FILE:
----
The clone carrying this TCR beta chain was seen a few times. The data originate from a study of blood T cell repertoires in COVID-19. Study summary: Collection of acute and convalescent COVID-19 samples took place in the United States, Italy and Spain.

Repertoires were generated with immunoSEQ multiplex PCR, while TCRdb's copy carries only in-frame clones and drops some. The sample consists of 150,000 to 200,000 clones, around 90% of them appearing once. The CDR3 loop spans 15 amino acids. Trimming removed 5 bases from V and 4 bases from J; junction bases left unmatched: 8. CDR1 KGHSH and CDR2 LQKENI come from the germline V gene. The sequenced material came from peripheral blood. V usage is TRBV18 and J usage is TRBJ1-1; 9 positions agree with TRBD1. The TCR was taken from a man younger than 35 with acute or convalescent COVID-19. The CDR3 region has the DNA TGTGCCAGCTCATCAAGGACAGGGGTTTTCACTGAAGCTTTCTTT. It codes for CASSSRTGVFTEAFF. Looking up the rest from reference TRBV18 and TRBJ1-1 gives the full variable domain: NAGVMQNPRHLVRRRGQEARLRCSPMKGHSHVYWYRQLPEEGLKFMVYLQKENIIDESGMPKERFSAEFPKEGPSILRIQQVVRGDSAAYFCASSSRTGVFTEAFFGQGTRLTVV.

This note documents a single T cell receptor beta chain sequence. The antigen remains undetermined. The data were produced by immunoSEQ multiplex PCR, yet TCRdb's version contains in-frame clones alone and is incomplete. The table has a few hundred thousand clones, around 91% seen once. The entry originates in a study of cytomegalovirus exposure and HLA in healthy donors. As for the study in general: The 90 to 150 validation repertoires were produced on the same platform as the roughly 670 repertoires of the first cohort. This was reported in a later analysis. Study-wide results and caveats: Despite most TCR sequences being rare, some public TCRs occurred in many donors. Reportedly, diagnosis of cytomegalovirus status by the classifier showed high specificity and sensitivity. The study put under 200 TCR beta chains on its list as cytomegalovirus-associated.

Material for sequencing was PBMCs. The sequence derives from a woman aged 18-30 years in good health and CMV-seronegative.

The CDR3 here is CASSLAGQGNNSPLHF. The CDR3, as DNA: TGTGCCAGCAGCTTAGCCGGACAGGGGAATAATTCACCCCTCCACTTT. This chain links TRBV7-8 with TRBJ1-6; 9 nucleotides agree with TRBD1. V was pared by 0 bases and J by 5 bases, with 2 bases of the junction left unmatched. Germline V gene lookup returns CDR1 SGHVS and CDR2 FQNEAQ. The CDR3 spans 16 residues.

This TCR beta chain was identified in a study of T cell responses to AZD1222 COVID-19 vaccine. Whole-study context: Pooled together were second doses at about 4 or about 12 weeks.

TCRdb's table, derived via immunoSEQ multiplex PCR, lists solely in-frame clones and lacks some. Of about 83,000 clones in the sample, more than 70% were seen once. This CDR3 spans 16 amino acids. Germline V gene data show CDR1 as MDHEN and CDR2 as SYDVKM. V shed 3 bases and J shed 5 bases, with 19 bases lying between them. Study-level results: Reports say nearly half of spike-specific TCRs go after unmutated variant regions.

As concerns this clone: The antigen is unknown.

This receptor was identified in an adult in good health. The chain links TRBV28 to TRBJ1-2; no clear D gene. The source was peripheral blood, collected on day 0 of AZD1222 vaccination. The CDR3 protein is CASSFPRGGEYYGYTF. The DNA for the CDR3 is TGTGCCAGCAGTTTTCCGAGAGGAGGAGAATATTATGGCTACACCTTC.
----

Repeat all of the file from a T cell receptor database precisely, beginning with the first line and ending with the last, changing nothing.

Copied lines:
The clone carrying this TCR beta chain was seen a few times. The data originate from a study of blood T cell repertoires in COVID-19. Study summary: Collection of acute and convalescent COVID-19 samples took place in the United States, Italy and Spain.

Repertoires were generated with immunoSEQ multiplex PCR, while TCRdb's copy carries only in-frame clones and drops some. The sample consists of 150,000 to 200,000 clones, around 90% of them appearing once. The CDR3 loop spans 15 amino acids. Trimming removed 5 bases from V and 4 bases from J; junction bases left unmatched: 8. CDR1 KGHSH and CDR2 LQKENI come from the germline V gene. The sequenced material came from peripheral blood. V usage is TRBV18 and J usage is TRBJ1-1; 9 positions agree with TRBD1. The TCR was taken from a man younger than 35 with acute or convalescent COVID-19. The CDR3 region has the DNA TGTGCCAGCTCATCAAGGACAGGGGTTTTCACTGAAGCTTTCTTT. It codes for CASSSRTGVFTEAFF. Looking up the rest from reference TRBV18 and TRBJ1-1 gives the full variable domain: NAGVMQNPRHLVRRRGQEARLRCSPMKGHSHVYWYRQLPEEGLKFMVYLQKENIIDESGMPKERFSAEFPKEGPSILRIQQVVRGDSAAYFCASSSRTGVFTEAFFGQGTRLTVV.

This note documents a single T cell receptor beta chain sequence. The antigen remains undetermined. The data were produced by immunoSEQ multiplex PCR, yet TCRdb's version contains in-frame clones alone and is incomplete. The table has a few hundred thousand clones, around 91% seen once. The entry originates in a study of cytomegalovirus exposure and HLA in healthy donors. As for the study in general: The 90 to 150 validation repertoires were produced on the same platform as the roughly 670 repertoires of the first cohort. This was reported in a later analysis. Study-wide results and caveats: Despite most TCR sequences being rare, some public TCRs occurred in many donors. Reportedly, diagnosis of cytomegalovirus status by the classifier showed high specificity and sensitivity. The study put under 200 TCR beta chains on its list as cytomegalovirus-associated.

Material for sequencing was PBMCs. The sequence derives from a woman aged 18-30 years in good health and CMV-seronegative.

The CDR3 here is CASSLAGQGNNSPLHF. The CDR3, as DNA: TGTGCCAGCAGCTTAGCCGGACAGGGGAATAATTCACCCCTCCACTTT. This chain links TRBV7-8 with TRBJ1-6; 9 nucleotides agree with TRBD1. V was pared by 0 bases and J by 5 bases, with 2 bases of the junction left unmatched. Germline V gene lookup returns CDR1 SGHVS and CDR2 FQNEAQ. The CDR3 spans 16 residues.

This TCR beta chain was identified in a study of T cell responses to AZD1222 COVID-19 vaccine. Whole-study context: Pooled together were second doses at about 4 or about 12 weeks.

TCRdb's table, derived via immunoSEQ multiplex PCR, lists solely in-frame clones and lacks some. Of about 83,000 clones in the sample, more than 70% were seen once. This CDR3 spans 16 amino acids. Germline V gene data show CDR1 as MDHEN and CDR2 as SYDVKM. V shed 3 bases and J shed 5 bases, with 19 bases lying between them. Study-level results: Reports say nearly half of spike-specific TCRs go after unmutated variant regions.

As concerns this clone: The antigen is unknown.

This receptor was identified in an adult in good health. The chain links TRBV28 to TRBJ1-2; no clear D gene. The source was peripheral blood, collected on day 0 of AZD1222 vaccination. The CDR3 protein is CASSFPRGGEYYGYTF. The DNA for the CDR3 is TGTGCCAGCAGTTTTCCGAGAGGAGGAGAATATTATGGCTACACCTTC.